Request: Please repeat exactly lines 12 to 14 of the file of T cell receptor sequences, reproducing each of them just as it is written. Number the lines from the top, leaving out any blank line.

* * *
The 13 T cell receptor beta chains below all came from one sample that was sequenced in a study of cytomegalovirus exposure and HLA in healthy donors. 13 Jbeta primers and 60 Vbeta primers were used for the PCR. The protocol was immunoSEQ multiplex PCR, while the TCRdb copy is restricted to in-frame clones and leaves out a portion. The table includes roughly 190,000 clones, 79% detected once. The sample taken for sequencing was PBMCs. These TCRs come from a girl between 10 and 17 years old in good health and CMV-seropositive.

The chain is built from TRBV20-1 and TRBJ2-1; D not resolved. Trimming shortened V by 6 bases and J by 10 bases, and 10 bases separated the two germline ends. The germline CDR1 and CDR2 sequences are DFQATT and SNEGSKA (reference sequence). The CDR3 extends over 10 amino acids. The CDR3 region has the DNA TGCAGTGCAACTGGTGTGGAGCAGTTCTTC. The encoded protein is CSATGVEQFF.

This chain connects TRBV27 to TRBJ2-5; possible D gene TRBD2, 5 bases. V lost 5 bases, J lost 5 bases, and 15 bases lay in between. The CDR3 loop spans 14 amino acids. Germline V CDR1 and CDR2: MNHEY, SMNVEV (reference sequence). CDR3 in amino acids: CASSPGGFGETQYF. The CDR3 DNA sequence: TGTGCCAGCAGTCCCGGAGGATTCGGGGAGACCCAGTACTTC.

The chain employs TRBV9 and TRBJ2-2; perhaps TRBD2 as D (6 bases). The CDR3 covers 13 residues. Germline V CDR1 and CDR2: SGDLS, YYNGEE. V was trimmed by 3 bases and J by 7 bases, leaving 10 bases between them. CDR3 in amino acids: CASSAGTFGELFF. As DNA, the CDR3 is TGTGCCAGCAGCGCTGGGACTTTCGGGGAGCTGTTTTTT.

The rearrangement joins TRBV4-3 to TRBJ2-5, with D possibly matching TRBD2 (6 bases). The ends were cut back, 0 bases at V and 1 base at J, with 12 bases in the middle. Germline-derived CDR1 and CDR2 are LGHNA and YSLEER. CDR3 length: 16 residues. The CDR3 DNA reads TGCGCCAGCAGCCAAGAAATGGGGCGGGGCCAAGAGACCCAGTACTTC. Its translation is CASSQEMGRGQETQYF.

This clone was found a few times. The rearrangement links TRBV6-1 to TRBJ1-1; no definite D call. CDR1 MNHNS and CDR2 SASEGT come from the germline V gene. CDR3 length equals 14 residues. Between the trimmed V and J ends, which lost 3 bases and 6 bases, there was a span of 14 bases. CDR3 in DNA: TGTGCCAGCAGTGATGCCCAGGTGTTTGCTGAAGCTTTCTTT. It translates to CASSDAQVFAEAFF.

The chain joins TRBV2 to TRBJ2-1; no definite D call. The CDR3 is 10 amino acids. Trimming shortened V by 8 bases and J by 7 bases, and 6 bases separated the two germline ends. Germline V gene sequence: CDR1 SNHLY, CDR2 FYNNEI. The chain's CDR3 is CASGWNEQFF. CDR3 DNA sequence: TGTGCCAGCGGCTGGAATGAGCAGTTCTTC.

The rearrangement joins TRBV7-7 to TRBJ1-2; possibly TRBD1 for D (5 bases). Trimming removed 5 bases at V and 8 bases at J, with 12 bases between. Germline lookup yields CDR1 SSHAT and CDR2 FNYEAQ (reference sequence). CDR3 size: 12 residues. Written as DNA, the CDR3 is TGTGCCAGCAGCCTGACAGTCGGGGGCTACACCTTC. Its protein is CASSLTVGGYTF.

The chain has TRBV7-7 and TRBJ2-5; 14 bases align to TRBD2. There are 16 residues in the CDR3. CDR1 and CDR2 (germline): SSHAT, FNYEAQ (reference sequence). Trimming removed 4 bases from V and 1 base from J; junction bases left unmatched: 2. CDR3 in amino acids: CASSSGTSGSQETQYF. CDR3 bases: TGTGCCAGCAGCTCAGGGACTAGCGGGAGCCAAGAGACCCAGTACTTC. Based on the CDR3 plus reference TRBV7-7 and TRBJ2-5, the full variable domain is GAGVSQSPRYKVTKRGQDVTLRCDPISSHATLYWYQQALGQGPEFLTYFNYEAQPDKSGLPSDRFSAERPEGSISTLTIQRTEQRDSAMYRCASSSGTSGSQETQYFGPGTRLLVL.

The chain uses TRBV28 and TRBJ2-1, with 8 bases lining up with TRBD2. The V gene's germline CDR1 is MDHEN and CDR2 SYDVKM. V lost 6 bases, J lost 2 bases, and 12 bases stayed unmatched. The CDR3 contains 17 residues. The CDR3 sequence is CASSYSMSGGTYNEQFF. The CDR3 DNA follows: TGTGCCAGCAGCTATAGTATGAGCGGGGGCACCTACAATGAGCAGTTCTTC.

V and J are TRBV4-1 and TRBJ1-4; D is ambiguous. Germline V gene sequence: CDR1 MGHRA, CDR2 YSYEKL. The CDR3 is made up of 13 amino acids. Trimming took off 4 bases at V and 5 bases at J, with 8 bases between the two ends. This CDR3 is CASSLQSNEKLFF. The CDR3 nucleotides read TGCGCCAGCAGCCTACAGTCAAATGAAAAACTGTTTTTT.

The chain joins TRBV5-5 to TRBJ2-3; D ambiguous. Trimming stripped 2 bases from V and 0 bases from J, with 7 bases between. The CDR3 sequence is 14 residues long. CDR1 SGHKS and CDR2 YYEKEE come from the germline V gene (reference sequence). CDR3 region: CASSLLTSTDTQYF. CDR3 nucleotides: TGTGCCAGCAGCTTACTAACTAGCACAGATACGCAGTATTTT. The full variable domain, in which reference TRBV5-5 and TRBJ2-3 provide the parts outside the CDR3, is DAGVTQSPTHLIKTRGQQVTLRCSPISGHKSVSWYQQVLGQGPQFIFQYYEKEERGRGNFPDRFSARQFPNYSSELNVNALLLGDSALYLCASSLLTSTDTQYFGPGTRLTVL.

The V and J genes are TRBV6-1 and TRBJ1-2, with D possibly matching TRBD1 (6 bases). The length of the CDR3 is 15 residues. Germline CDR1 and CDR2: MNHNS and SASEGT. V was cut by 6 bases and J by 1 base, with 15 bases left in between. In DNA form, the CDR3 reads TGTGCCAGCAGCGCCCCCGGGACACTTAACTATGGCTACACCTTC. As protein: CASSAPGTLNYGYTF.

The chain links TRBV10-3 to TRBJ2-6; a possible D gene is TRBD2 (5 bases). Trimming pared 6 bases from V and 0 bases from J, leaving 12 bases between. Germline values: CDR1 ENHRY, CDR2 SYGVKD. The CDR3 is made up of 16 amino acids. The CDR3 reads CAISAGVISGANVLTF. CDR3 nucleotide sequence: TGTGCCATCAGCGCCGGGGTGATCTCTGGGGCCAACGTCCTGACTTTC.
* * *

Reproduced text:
The chain joins TRBV5-5 to TRBJ2-3; D ambiguous. Trimming stripped 2 bases from V and 0 bases from J, with 7 bases between. The CDR3 sequence is 14 residues long. CDR1 SGHKS and CDR2 YYEKEE come from the germline V gene (reference sequence). CDR3 region: CASSLLTSTDTQYF. CDR3 nucleotides: TGTGCCAGCAGCTTACTAACTAGCACAGATACGCAGTATTTT. The full variable domain, in which reference TRBV5-5 and TRBJ2-3 provide the parts outside the CDR3, is DAGVTQSPTHLIKTRGQQVTLRCSPISGHKSVSWYQQVLGQGPQFIFQYYEKEERGRGNFPDRFSARQFPNYSSELNVNALLLGDSALYLCASSLLTSTDTQYFGPGTRLTVL.

The V and J genes are TRBV6-1 and TRBJ1-2, with D possibly matching TRBD1 (6 bases). The length of the CDR3 is 15 residues. Germline CDR1 and CDR2: MNHNS and SASEGT. V was cut by 6 bases and J by 1 base, with 15 bases left in between. In DNA form, the CDR3 reads TGTGCCAGCAGCGCCCCCGGGACACTTAACTATGGCTACACCTTC. As protein: CASSAPGTLNYGYTF.

The chain links TRBV10-3 to TRBJ2-6; a possible D gene is TRBD2 (5 bases). Trimming pared 6 bases from V and 0 bases from J, leaving 12 bases between. Germline values: CDR1 ENHRY, CDR2 SYGVKD. The CDR3 is made up of 16 amino acids. The CDR3 reads CAISAGVISGANVLTF. CDR3 nucleotide sequence: TGTGCCATCAGCGCCGGGGTGATCTCTGGGGCCAACGTCCTGACTTTC.